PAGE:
Only a few months shy of her high school graduation, Johanna Orozco was about to start her car when she looked up and saw her abusive former boyfriend pointing a shotgun at her face.
Their eyes locked and he pulled the trigger.
Six years later, Orozco mesmerized a crowd of more than 600 who attended Thursday’s annual YWCA Circle of Women Luncheon with the story of her survival and resilience against incredible odds.
The annual luncheon raises money for the organization’s domestic violence services, which include two educational programs aimed at teens.
Digital Boundaries warns adolescents of abusive behavior or bullying done through technology such as computers or cellphones, and Eyes Wide Open teaches young people what an abusive relationship is and communication skills they need to know.
While Orozco talked, overhead screens showed photos of her before and after the shotgun blast destroyed the lower half of her face. One photo showed Orozco in a bright red graduation cap and gown at Cleveland’s Lincoln-West High School, looking jubilant despite the matching red scarf tied delicately around the lower half of her face.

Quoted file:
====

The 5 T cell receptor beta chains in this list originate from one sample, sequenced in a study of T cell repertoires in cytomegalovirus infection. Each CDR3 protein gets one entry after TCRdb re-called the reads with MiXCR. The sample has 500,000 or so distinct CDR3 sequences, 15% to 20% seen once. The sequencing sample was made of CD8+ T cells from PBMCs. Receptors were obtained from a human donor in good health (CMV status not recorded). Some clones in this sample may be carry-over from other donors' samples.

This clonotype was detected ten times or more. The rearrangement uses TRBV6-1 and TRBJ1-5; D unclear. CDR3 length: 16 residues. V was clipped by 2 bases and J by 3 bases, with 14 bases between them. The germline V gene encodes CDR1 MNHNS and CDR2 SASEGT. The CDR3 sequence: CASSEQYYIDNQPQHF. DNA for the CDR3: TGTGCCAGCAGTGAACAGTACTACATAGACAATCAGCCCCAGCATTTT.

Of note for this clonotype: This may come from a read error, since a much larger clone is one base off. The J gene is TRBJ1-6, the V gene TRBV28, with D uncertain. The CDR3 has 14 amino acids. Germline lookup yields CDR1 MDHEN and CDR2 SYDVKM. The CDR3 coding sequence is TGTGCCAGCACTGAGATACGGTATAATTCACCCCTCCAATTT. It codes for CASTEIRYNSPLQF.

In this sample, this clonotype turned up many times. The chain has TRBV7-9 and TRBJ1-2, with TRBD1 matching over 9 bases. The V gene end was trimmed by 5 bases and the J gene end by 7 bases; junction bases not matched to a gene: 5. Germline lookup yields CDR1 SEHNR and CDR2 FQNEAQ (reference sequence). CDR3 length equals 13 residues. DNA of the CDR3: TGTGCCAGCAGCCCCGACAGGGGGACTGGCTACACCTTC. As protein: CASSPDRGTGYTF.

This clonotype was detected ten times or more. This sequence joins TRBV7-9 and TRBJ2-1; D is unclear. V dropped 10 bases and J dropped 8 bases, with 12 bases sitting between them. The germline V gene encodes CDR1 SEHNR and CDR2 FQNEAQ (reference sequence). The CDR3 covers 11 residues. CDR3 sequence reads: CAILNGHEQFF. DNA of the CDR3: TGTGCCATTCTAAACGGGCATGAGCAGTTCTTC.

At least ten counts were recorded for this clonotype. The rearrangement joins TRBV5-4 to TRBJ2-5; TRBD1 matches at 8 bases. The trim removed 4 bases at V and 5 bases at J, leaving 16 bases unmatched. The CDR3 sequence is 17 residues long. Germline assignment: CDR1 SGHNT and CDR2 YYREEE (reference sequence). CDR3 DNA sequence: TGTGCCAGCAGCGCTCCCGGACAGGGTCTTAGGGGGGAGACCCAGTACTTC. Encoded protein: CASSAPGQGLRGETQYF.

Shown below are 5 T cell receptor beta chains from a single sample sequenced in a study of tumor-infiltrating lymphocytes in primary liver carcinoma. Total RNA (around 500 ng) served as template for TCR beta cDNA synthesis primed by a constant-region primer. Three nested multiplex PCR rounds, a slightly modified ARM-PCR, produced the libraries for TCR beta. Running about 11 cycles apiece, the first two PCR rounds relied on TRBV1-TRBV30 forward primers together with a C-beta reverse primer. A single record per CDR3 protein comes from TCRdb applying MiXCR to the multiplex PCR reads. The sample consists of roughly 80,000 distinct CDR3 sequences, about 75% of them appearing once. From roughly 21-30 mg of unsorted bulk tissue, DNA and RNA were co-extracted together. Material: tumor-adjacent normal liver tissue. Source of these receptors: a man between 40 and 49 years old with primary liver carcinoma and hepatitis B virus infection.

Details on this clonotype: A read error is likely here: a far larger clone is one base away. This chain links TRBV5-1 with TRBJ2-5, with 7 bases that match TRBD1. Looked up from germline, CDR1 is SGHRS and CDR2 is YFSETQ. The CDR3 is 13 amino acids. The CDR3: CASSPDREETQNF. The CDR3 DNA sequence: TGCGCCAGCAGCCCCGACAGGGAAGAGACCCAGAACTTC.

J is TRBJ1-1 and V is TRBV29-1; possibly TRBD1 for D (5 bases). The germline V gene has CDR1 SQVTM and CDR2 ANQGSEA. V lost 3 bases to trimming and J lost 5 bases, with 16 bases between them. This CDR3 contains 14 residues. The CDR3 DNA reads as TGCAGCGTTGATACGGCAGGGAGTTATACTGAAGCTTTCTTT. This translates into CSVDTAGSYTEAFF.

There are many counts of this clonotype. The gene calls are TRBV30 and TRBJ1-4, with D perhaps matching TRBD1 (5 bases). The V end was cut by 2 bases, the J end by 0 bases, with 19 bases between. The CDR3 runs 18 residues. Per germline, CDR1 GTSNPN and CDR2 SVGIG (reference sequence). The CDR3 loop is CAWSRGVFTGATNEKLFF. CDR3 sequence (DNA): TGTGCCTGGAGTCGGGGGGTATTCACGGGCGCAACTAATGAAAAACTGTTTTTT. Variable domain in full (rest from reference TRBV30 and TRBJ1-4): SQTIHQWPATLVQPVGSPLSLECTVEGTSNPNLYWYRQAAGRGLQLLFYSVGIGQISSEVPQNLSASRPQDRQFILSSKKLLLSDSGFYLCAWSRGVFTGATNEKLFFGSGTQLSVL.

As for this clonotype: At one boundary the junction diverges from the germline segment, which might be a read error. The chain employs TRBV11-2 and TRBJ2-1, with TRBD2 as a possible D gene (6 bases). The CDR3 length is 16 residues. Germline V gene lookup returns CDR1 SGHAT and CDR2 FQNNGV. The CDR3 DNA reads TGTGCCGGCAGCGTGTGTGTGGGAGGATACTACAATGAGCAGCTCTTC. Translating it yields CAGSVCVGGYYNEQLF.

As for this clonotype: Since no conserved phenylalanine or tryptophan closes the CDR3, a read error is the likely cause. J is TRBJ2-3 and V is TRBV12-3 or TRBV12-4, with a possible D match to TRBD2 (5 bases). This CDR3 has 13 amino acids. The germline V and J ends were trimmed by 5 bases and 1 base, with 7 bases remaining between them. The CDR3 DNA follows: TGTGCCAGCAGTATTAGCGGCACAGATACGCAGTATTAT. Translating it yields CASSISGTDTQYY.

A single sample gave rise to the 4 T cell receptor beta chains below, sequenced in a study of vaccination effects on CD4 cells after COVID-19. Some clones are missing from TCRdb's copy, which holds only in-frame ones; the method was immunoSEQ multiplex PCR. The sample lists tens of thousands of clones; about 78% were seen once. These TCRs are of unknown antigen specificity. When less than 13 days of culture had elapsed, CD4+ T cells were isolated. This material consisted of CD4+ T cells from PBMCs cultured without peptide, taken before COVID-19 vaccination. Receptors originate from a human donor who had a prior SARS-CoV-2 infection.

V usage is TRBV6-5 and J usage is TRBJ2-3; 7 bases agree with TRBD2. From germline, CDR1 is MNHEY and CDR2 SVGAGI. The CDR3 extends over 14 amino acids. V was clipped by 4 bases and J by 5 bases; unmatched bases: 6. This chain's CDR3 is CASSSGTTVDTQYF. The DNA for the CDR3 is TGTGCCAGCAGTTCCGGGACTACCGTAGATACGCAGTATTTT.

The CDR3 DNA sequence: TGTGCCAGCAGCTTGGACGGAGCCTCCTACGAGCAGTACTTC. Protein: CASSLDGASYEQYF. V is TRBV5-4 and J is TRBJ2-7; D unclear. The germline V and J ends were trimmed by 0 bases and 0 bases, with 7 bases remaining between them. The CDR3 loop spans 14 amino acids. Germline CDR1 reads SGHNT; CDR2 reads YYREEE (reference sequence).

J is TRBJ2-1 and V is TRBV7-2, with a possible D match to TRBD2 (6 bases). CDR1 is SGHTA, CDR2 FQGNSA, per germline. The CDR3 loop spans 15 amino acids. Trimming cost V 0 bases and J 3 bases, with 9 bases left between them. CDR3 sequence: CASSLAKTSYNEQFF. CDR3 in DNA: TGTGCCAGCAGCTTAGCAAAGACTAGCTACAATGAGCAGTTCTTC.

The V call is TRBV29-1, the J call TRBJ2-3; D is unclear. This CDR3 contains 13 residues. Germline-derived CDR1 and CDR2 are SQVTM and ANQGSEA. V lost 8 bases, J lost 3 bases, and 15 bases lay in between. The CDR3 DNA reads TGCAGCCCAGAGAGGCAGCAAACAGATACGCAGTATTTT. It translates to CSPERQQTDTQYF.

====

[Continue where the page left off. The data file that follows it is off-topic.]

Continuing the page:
Orozco was one of the first in her Nicaraguan immigrant family to graduate from high school, she said, and because she was hospitalized, did not return to high school after that fateful day on March 5, 2007. But school officials cleared the way for the young honor student to graduate with her class, she said.
The crowd cheered. A few wiped away tears.
Orozco had known the boy, Juan Ruiz, since elementary school, although they did not start dating until they were sophomores.
The young couple had bonded after sharing the secrets of witnessing the abusive relationships of their parents, vowing never to do the same.
Orozco’s parents died within weeks of each other when she was a child, and she and her brother were raised by their grandparents in Ohio.
At first, Orozco said, everything was fine.
I was in love and the happiest girl in the world, Orozco said.
Slowly things changed.